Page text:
When do you apply error catching and when not?

When do you apply error catching and when not? Accessing something external seems an obvious occasion, but even multiplying two ints could cause a trip in theory.

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  1. 3 weeks ago
    Anonymous

    encase every statement in its own try catch block

  2. 3 weeks ago
    Anonymous

    whenever I actually have a plan b in case of errors. like, in most cases if malloc fails because it ran out of memory, the program should just panic, there isn't much else to do

  3. 2 weeks ago
    Anonymous

    if it's logical to handle an exception at the level you're looking at, catch and handle. otherwise, throw

  4. 2 weeks ago
    Anonymous

    >When do you apply error catching
    never
    >and when not?
    always
    >Accessing something external seems an obvious occasion
    no, just return error from a function and handle it like any other return value
    >but even multiplying two ints could cause a trip in theory.
    bruh

    • 2 weeks ago
      Anonymous

      I like the idea of Go but I just use Python instead.

      • 2 weeks ago
        Anonymous

        >I like the idea of women, but I frick trannies instead
        weird flex but ok

        • 2 weeks ago
          Anonymous

          >python is the troony

          • 2 weeks ago
            Anonymous

            it's literally called "python", as in, the "python" between her legs

  5. 2 weeks ago
    Anonymous

    >When do you apply error catching and when not?
    Use try-catch when you are going to do something with the caught exception, even if it is just log and re-throw.

    Calling external API over internet failed? Catch exception and try again.

    Adding two numbers failed? You probably can't do anything about that, let the higher layers to handle the resulting exception.

  6. 2 weeks ago
    Anonymous

    A lone try catch in the repeating process that has to do 1 million things, I don't care why it fails, and it is not recoverable.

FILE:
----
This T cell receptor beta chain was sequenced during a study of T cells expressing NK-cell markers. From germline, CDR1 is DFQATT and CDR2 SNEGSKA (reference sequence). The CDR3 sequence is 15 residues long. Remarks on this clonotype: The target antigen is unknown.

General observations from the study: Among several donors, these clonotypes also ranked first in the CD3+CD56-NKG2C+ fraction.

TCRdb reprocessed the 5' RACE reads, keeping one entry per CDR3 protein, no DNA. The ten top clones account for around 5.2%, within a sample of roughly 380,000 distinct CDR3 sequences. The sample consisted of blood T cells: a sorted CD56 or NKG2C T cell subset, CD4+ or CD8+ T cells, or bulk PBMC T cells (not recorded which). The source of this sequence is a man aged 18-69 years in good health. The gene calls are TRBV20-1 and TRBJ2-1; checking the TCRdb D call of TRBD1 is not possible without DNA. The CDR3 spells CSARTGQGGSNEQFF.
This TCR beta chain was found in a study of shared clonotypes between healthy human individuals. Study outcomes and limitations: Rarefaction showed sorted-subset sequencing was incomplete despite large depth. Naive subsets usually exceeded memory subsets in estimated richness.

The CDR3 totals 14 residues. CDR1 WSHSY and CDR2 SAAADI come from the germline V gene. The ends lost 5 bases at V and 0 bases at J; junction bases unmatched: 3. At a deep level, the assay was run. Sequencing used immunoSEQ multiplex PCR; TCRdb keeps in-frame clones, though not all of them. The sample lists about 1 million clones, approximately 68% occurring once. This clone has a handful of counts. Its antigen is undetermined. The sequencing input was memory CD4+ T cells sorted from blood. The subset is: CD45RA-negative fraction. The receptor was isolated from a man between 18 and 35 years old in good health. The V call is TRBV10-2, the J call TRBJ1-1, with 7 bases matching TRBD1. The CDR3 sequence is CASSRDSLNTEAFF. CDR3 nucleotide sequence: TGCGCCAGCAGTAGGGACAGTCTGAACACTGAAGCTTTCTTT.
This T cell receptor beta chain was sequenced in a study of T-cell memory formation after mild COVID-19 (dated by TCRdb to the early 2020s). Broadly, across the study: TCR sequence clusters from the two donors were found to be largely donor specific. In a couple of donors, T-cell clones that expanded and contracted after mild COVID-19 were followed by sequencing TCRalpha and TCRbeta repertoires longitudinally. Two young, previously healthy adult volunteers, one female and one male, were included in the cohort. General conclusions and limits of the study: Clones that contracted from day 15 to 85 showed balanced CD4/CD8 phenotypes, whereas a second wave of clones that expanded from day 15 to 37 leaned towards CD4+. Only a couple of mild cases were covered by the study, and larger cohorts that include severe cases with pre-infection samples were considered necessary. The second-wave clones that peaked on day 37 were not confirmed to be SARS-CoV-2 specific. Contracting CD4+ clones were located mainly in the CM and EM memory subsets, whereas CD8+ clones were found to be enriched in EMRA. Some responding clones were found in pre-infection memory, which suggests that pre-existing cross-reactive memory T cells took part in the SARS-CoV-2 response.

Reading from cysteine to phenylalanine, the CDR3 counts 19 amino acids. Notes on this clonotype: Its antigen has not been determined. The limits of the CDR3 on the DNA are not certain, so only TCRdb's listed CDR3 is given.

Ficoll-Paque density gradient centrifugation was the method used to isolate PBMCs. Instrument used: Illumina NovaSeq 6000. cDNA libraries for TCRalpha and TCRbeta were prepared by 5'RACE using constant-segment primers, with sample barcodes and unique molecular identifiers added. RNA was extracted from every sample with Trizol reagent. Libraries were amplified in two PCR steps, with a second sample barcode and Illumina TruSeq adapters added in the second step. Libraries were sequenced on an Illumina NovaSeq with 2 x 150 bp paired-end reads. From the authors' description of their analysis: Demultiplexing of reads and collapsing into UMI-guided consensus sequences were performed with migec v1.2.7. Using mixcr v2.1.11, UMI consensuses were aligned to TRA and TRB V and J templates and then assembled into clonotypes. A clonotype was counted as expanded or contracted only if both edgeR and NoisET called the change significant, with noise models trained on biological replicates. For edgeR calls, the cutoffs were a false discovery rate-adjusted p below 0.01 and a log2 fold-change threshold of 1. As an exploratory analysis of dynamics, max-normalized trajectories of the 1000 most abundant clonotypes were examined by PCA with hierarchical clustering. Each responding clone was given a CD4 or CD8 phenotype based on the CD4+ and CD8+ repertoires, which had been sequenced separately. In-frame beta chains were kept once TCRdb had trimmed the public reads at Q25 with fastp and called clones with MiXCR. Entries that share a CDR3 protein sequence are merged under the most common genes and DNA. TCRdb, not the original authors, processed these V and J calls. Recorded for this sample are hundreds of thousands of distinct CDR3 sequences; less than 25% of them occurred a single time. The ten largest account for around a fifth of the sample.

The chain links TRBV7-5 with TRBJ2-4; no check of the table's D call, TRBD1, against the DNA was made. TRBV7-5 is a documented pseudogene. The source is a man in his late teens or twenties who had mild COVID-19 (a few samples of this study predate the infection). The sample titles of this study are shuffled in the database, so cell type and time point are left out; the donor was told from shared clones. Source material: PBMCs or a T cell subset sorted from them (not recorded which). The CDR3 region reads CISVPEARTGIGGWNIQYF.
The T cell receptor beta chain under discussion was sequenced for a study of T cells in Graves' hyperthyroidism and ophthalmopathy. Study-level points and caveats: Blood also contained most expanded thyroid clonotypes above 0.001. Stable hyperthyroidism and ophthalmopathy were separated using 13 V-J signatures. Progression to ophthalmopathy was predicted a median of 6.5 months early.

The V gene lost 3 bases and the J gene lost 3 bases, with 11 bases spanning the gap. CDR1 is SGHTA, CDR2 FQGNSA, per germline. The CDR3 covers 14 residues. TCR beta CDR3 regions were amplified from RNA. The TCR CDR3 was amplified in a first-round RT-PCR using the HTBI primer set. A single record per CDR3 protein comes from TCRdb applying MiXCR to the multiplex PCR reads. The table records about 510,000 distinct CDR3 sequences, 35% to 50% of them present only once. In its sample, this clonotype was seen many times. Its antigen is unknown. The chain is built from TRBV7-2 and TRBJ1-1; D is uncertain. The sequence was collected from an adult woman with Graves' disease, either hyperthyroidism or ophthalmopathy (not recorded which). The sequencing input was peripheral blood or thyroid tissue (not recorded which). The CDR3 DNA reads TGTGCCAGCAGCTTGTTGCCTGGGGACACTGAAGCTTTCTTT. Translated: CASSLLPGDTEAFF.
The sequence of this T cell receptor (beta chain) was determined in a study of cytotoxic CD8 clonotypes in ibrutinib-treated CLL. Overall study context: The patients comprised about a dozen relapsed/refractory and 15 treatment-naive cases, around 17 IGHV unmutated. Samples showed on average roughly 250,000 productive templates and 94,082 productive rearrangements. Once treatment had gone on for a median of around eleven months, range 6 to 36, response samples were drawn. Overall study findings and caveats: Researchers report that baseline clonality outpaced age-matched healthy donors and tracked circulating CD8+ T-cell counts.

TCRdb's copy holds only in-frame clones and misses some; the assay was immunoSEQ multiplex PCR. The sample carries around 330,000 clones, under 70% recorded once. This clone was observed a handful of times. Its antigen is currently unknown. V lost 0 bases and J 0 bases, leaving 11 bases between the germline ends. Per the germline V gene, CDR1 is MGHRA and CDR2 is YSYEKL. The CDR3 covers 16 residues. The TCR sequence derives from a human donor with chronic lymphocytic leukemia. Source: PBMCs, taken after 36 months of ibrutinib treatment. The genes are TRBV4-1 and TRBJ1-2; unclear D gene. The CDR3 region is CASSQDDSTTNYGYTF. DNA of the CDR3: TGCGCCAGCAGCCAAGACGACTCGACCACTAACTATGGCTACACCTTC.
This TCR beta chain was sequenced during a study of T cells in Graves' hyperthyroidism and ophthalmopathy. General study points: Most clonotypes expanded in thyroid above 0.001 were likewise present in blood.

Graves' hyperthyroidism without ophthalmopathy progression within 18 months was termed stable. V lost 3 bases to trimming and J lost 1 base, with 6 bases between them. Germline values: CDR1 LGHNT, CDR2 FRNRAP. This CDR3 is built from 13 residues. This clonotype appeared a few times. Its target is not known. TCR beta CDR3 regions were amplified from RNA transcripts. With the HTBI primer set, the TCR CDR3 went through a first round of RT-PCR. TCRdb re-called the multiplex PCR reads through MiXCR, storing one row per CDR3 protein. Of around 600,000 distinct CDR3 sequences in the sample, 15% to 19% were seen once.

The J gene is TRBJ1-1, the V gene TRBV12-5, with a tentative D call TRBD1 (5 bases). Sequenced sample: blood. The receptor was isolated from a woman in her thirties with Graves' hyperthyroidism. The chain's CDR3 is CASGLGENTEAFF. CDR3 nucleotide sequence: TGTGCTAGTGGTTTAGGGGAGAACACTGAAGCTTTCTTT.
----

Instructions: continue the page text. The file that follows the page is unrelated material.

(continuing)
Everything else, you can handle.

  7. 2 weeks ago
    Anonymous

    Generally you should never apply error catching if you can help it because it runs the risk of you swallowing critical errors and making things worse than they would have been.

    The few cases where it makes sense to apply error catching include orchestration programs where you want to retry or dead letter bad requests from worker functions without blowing up the whole orchestrator. Basically having the try catch in your main function. Though an argument could be made that your orchestrator and workers should be different programs which interface with each other anyway.

    • 2 weeks ago
      Anonymous

      >it runs the risk of you swallowing critical errors and making things worse than they would have been.
      Could you give an example?
      Couldn't that be avoided by catching only particular types of errors?

      • 2 weeks ago
        Anonymous

        >Could you give an example?
        You swallow a division by zero error and propagate NaN throughout your business logic. You operate a financial firm and undoing commits requires more than rolling back a production change because real contracts have been signed and real money exchanges hands.
        >Couldn't that be avoided by catching only particular types of errors?
        Yes, which is exactly what you should do if you do need to perform some kind of error handling. Fine tune for known errors and handle as appropriate, let any others that you did not account for bubble up.

  8. 2 weeks ago
    Anonymous

    Is there difference between an Error and Exception?

    • 2 weeks ago
      Anonymous

      as far as Java goes: Exceptions you're expected to catch somewhere in your application while Errors you should not
      both are subclasses of Throwable
      https://docs.oracle.com/en/java/javase/17/docs/api/java.base/java/lang/Throwable.html

    • 2 weeks ago
      Anonymous

      Error is a type synonym for Either and Exception is a type class whose instances can be caught and thrown in the IO monad.

  9. 2 weeks ago
    Anonymous

    exceptions are a moronic idea for error handling. you either ignore a huge amounts of possible exceptions (any single line of code with a "new" in it can throw an OutOfMemoryException at any time just because someone else's program had a memory leak 🙂 how many people do you see try-catching every single new for outofmemory? ) or you just put the entire program into a gigantic try-catch which is also moronic. rust's result type is the best way to handle errors i've seen by far

  10. 2 weeks ago
    Anonymous

    i immediately know that a pajeet wrote code when i see try/exception code

  11. 2 weeks ago
    Anonymous

    Mostly system boundaries. You need a pretty big reason to have exception handling the core of your application. There are no excuses to have that in your domain.

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